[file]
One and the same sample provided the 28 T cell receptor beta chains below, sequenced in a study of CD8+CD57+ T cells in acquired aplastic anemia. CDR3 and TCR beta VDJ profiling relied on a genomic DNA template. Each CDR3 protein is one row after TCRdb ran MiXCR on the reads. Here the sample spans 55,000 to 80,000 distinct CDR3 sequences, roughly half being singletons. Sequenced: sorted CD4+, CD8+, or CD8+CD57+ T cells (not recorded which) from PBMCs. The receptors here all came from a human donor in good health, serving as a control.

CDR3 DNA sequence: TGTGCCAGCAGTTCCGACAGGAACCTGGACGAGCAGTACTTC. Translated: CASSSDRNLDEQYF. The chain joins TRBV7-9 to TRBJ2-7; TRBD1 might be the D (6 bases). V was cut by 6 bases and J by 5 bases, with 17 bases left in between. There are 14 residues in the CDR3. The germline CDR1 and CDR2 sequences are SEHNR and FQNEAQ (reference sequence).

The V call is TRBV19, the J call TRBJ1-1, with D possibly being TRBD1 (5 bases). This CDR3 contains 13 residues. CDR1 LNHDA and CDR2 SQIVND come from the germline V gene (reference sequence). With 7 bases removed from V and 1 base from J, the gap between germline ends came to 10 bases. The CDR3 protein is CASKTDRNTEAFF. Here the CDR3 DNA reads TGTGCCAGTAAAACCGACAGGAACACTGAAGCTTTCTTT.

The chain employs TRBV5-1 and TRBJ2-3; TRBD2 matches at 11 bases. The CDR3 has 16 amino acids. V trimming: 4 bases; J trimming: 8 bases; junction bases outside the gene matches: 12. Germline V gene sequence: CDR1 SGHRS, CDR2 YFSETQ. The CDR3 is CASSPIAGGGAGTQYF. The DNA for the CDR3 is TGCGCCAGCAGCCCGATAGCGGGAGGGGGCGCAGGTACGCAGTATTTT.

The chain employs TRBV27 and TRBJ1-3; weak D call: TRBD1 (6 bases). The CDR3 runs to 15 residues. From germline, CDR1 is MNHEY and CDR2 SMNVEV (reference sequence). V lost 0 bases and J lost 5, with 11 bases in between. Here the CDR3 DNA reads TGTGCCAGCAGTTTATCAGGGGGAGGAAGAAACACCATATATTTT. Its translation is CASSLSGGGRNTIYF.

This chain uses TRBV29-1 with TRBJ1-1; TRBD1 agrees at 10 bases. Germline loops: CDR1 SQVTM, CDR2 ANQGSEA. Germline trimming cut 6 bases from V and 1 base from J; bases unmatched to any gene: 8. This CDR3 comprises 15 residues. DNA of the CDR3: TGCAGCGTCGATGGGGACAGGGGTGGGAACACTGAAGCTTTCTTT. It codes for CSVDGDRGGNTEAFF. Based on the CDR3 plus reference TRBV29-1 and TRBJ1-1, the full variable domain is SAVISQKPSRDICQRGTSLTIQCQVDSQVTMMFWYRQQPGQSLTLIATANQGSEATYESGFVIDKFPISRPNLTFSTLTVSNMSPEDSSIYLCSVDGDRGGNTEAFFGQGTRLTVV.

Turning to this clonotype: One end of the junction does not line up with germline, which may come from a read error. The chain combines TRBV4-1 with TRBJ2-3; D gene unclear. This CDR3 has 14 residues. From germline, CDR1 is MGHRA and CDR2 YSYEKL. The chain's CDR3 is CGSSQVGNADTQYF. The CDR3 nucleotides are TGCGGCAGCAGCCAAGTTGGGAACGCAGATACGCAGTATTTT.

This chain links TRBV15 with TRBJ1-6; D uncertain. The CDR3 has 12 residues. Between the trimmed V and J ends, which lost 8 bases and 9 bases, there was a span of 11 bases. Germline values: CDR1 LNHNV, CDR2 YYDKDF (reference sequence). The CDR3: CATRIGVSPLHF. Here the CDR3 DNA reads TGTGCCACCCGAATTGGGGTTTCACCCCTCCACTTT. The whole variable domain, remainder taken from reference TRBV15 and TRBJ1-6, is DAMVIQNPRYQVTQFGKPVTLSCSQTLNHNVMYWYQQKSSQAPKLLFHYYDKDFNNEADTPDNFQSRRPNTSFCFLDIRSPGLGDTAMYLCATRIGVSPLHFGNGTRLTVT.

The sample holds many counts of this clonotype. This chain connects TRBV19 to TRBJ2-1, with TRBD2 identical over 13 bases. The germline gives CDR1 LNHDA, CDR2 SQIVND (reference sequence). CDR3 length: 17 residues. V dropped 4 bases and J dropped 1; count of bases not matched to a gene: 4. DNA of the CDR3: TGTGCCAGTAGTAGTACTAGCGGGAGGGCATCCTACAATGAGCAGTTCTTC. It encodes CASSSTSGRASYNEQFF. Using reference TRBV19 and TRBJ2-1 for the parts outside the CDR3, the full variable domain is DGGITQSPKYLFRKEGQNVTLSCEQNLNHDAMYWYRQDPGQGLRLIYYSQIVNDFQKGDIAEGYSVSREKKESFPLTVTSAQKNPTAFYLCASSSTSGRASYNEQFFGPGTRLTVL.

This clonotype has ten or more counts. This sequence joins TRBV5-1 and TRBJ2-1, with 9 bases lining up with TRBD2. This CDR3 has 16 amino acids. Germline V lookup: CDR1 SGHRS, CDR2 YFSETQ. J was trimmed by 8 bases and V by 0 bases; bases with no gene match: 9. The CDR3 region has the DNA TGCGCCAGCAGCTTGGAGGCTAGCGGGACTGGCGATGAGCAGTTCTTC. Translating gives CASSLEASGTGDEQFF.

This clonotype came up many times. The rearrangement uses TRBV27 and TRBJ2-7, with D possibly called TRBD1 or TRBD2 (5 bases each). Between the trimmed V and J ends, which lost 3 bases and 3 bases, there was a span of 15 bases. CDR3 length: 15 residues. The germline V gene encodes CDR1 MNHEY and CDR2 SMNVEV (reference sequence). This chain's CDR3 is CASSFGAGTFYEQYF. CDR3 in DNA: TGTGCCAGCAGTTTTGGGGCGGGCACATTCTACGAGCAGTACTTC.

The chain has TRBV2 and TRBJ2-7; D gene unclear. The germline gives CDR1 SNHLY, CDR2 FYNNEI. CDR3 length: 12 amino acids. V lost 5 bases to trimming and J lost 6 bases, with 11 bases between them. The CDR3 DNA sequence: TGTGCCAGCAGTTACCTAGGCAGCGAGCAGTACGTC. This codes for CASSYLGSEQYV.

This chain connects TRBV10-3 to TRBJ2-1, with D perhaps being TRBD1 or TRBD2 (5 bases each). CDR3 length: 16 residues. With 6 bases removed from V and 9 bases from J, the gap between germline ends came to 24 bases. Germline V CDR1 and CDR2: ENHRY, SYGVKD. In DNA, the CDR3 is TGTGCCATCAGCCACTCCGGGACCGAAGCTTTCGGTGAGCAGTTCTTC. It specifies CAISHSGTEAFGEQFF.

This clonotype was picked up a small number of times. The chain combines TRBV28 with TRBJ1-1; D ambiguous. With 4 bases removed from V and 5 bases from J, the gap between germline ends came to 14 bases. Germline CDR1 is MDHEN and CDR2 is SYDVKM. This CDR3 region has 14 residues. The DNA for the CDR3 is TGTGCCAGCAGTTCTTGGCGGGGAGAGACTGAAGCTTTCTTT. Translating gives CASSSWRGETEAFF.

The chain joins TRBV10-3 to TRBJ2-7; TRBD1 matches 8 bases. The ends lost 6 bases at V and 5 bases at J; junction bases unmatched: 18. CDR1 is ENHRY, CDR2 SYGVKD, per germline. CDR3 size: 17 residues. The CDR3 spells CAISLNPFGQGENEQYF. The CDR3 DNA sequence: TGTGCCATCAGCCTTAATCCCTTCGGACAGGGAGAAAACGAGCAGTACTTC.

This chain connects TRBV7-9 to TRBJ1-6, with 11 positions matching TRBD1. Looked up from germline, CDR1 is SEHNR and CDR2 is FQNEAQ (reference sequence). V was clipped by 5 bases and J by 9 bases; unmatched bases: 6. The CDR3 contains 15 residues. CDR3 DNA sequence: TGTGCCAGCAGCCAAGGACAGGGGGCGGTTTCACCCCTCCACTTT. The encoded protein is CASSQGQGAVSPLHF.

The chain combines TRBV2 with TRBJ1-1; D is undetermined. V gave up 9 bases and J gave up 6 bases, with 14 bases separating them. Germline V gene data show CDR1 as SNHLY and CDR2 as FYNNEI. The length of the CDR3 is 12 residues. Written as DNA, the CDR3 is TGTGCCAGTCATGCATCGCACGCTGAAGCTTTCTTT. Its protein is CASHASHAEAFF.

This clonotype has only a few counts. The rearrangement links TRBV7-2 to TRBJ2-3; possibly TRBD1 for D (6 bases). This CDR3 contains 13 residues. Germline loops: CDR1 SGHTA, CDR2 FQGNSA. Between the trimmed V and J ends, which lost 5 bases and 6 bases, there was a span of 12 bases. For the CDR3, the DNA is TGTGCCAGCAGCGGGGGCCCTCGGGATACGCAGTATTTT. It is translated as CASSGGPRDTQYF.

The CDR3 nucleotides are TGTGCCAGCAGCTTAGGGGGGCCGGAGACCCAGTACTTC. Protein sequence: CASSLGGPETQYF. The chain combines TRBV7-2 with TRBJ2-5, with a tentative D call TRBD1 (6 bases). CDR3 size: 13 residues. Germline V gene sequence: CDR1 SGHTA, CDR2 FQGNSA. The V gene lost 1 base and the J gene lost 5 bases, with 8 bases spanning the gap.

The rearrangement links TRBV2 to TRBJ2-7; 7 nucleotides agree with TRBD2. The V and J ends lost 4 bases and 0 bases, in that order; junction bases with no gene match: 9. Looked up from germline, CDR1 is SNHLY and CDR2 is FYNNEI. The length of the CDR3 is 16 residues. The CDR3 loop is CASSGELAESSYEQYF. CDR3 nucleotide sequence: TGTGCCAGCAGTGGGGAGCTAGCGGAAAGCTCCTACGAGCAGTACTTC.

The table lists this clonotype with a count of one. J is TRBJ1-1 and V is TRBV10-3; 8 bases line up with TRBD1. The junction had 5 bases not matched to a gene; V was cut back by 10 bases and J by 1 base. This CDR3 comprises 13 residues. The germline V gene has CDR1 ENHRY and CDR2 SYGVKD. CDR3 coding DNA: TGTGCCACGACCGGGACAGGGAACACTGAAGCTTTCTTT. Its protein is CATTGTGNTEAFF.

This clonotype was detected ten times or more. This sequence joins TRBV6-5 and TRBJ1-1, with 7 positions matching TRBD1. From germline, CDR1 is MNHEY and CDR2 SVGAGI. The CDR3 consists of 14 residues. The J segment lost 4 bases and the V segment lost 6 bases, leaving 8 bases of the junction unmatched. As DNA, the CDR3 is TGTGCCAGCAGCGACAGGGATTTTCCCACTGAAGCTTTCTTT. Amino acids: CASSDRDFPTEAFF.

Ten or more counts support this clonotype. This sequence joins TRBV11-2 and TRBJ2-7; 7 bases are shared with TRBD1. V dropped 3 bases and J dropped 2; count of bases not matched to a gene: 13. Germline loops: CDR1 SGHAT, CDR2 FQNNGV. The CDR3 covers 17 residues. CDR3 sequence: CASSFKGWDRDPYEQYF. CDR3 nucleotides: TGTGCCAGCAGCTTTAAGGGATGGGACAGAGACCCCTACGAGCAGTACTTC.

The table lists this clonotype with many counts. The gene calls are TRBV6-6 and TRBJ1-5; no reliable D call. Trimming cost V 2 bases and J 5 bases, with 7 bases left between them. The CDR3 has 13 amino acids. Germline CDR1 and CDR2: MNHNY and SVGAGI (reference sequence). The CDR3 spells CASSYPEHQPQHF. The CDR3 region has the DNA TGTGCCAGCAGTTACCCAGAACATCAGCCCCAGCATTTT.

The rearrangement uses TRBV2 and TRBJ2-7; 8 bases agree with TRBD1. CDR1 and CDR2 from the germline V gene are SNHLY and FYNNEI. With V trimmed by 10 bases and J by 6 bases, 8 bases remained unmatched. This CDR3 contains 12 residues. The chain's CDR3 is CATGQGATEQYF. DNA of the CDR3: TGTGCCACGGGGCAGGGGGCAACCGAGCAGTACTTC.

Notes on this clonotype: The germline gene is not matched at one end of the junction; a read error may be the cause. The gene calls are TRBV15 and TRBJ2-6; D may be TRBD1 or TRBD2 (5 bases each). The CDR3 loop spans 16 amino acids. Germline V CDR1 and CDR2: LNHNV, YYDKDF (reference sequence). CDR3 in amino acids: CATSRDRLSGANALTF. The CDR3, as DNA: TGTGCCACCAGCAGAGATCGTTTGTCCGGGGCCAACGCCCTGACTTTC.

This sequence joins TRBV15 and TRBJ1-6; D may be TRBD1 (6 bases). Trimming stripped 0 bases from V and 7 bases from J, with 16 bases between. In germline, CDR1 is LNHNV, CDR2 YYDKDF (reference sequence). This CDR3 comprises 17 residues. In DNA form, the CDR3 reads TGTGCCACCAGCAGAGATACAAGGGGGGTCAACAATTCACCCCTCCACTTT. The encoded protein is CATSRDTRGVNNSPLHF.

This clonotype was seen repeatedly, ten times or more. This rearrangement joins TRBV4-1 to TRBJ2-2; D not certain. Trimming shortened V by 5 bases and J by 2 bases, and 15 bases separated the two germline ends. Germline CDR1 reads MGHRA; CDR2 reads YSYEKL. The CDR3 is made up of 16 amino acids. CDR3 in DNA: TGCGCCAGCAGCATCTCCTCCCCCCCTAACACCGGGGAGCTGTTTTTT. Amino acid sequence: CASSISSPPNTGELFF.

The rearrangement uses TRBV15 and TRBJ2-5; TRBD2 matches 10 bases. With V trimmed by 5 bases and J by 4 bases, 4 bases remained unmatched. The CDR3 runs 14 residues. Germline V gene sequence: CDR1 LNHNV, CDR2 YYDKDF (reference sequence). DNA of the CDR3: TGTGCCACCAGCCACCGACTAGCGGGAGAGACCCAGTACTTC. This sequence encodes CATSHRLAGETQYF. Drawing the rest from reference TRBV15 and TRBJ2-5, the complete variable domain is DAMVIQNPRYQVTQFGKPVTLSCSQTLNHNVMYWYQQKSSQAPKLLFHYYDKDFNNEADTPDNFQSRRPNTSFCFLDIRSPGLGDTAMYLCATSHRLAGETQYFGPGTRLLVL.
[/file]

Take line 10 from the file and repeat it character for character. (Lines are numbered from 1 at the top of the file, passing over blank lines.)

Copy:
This clonotype has ten or more counts. This sequence joins TRBV5-1 and TRBJ2-1, with 9 bases lining up with TRBD2. This CDR3 has 16 amino acids. Germline V lookup: CDR1 SGHRS, CDR2 YFSETQ. J was trimmed by 8 bases and V by 0 bases; bases with no gene match: 9. The CDR3 region has the DNA TGCGCCAGCAGCTTGGAGGCTAGCGGGACTGGCGATGAGCAGTTCTTC. Translating gives CASSLEASGTGDEQFF.